There aren’t any loading screens in Fe, which is another element that adds to the immersion. You can seamlessly explore the world, with an accessible map to help you. I recommend turning the objective marker off, as it is much more rewarding to stumble upon the next task yourself. If you get really lost, you can call a bird to guide you to the next task. It’s scalable difficulty at its finest, letting you choose if you want to explore on your own or quickly go from objective to objective.
The Silent Ones
It’s not all fun and games, however, as evil lurks in the forest. The Silent Ones are the villains in Fe, and they require stealth and nuance to avoid. Fe can hide in the tall grass to avoid being seen, and you’ll have to use this mechanic a lot as you make your way through the story. Upon being spotted by one of the Silent Ones, the whole tone of the game shifts immediately from peaceful to extremely anxious. It’s reflected in the color scheme, which goes from cool colors to hot colors — and the music, which picks up in intensity rather quickly.
The Silent Ones are trying to destroy the forest, and it’s safe to say they make up a vital part of the story. I don’t want to give away too much, but you’ll even get to experience small parts of the game from the Silent Ones’ perspective.
At its heart, Fe has a lot of collection aspects inspired by games like Banjo-Kazooie; however, so many of these collectibles are optional that finding them never feels like a chore.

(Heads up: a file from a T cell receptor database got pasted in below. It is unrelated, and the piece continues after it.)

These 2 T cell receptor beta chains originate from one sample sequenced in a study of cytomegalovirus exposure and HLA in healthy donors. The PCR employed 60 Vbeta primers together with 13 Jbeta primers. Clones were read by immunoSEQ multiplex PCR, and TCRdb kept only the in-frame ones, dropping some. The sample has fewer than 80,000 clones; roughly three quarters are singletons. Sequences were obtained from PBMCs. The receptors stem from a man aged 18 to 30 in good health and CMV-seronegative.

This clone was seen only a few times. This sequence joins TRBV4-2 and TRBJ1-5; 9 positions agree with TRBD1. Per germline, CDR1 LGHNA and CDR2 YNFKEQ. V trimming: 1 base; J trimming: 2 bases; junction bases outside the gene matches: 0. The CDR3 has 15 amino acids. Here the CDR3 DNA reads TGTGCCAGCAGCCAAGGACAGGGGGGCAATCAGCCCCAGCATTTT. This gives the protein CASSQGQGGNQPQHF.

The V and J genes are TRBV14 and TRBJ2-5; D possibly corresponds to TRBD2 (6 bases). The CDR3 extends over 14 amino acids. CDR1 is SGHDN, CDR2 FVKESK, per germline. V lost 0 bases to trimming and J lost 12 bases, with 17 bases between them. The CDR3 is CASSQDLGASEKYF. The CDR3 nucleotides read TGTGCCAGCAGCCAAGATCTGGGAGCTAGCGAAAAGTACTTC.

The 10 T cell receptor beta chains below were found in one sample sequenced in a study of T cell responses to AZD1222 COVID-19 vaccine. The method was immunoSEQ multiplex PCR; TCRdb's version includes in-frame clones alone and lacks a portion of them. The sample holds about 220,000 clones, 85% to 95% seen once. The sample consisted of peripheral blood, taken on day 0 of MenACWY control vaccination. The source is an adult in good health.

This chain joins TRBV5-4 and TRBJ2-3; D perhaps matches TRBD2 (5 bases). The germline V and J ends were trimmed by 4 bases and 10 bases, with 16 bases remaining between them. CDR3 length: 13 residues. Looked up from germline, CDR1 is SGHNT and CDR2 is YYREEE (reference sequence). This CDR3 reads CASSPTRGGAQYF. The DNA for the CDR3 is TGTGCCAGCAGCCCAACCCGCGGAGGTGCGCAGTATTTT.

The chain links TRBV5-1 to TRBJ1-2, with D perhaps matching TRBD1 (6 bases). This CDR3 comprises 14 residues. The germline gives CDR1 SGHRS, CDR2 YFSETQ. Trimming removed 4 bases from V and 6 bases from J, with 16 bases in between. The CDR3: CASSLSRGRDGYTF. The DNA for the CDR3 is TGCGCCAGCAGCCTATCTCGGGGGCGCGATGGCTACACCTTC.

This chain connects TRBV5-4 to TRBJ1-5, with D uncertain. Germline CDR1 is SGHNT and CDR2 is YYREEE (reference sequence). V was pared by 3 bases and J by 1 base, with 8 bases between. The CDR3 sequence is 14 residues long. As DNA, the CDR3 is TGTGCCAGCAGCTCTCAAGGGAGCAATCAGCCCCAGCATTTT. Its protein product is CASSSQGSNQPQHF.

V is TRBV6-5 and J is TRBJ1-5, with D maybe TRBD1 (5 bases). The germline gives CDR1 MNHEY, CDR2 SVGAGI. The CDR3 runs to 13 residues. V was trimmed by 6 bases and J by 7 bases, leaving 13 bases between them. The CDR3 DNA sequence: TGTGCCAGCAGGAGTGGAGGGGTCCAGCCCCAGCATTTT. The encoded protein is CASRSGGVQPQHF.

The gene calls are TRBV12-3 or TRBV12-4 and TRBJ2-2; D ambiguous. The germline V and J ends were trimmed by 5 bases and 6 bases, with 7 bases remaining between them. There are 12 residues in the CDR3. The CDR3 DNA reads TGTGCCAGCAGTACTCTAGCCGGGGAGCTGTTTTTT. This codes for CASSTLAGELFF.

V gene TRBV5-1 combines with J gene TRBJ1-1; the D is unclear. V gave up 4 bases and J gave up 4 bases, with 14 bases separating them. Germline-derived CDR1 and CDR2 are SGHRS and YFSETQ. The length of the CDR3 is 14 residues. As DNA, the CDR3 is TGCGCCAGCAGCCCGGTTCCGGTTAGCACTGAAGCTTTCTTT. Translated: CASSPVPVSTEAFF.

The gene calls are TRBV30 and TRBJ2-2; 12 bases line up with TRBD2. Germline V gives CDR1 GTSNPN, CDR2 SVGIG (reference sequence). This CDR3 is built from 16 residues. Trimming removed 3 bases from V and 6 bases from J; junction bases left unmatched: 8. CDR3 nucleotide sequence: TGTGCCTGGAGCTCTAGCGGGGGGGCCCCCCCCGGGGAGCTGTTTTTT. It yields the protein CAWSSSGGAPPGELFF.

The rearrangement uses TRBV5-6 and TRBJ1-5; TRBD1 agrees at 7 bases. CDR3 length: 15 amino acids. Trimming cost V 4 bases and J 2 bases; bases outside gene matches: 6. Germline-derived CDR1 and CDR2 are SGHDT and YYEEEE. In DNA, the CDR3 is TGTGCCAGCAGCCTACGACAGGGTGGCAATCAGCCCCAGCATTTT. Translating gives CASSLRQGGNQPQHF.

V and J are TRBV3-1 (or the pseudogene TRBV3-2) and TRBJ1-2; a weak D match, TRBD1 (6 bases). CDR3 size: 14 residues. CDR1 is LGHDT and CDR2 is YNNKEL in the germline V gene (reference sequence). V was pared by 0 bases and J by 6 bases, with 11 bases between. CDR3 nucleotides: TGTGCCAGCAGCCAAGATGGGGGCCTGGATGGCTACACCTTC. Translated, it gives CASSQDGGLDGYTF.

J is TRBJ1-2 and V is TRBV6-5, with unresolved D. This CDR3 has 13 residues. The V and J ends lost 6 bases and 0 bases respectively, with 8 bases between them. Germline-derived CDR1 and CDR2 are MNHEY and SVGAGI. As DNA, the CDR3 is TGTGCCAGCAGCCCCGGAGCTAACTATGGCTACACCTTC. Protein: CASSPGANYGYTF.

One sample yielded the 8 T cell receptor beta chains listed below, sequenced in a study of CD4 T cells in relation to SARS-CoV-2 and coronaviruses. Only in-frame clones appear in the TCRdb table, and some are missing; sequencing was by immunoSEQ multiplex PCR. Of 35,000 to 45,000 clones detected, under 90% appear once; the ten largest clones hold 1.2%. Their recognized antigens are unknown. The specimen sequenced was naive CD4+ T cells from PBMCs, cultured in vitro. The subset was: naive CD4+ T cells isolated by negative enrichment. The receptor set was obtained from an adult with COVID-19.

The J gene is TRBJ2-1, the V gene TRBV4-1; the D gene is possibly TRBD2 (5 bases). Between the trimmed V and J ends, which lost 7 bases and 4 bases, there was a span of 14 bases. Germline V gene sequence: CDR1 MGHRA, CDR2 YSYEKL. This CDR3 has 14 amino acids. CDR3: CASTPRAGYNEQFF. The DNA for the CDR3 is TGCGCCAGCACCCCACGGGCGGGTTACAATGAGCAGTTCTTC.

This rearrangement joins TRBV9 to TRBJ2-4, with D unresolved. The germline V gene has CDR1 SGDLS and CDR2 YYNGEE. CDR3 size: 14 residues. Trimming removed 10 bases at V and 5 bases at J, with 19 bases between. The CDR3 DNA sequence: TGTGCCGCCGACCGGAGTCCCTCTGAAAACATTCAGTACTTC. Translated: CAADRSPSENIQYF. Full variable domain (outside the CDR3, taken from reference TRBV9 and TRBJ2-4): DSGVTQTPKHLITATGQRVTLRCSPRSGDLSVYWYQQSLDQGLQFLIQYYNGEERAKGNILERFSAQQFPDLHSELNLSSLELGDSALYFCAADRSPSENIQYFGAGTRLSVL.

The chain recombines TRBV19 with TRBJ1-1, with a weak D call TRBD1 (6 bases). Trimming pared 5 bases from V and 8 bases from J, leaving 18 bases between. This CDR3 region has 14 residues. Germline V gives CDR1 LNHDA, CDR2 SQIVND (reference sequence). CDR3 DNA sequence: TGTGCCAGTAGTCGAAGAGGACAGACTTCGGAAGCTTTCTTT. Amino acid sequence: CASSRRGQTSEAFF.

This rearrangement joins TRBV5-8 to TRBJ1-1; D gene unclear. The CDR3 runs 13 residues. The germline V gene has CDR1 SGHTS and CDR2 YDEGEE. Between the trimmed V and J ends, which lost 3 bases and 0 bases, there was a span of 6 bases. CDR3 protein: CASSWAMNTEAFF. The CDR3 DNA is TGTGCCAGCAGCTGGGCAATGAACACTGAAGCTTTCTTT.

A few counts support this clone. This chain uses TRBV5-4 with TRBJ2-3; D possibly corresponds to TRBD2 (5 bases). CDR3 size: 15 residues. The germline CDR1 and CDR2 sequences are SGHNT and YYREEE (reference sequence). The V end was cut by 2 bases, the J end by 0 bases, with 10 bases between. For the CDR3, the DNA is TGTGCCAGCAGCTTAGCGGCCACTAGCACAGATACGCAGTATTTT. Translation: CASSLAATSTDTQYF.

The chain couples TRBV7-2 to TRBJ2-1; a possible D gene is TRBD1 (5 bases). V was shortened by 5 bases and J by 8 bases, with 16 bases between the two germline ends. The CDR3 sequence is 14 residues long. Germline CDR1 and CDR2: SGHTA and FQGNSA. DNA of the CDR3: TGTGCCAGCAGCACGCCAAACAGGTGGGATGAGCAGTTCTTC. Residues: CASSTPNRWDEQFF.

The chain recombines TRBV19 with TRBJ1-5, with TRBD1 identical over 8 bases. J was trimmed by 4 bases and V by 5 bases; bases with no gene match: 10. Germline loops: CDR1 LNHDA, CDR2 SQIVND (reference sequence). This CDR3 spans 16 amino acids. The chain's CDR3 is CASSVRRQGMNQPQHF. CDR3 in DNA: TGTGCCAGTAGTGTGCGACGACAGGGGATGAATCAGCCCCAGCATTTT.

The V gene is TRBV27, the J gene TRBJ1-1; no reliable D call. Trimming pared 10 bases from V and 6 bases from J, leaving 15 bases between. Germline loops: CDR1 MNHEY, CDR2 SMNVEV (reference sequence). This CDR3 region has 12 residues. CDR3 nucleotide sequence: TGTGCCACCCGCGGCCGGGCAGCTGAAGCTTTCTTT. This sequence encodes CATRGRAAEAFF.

Pink crystals act as upgrades. Find enough, and you can make your way to a specific point on the map to trigger upgrade cutscenes, which also give more insight into the depth of the story. Upgrades include climbing, flying, and other traversal abilities, all of which expand the scope of the world. Pink crystals are scattered everywhere, and I often stumbled upon them while working on a different objective.
Stone carvings are also scattered around the world of Fe, usually in a zone filled with the Silent Ones. These carvings depict events that happened long ago in the forest. They’re not a crucial part of the story, but they contribute to the world-building if you’re able to take in as many as you can.
Restore Hope to the Forest
It’s hard to talk about Fe’s story without giving too much away. For the first hour or so, you’ll likely have no idea what the story is really about. But, as you play on and continue to befriend animals, upgrade yourself, and thwart the plans of the Silent Ones, you’ll be able to slowly piece together the big picture. Personally, I found a story that will stick with me long after I stop playing Fe. The gameplay in Fe is great, but it’s the atmospheric storytelling that really puts it over the top.
Do yourself a favor and go play Fe. It’s a world to get lost in, and it’s a world to remember. Fe pushes the envelope of what a video game can and cannot do, and it does so wonderfully. Exploring the forest is an experience I will take with me for the rest of my life, and I hope you go and discover it for yourself.Leave a Comment
System: Nintendo Switch
Release Date: February 16, 2018
Publisher: EA Originals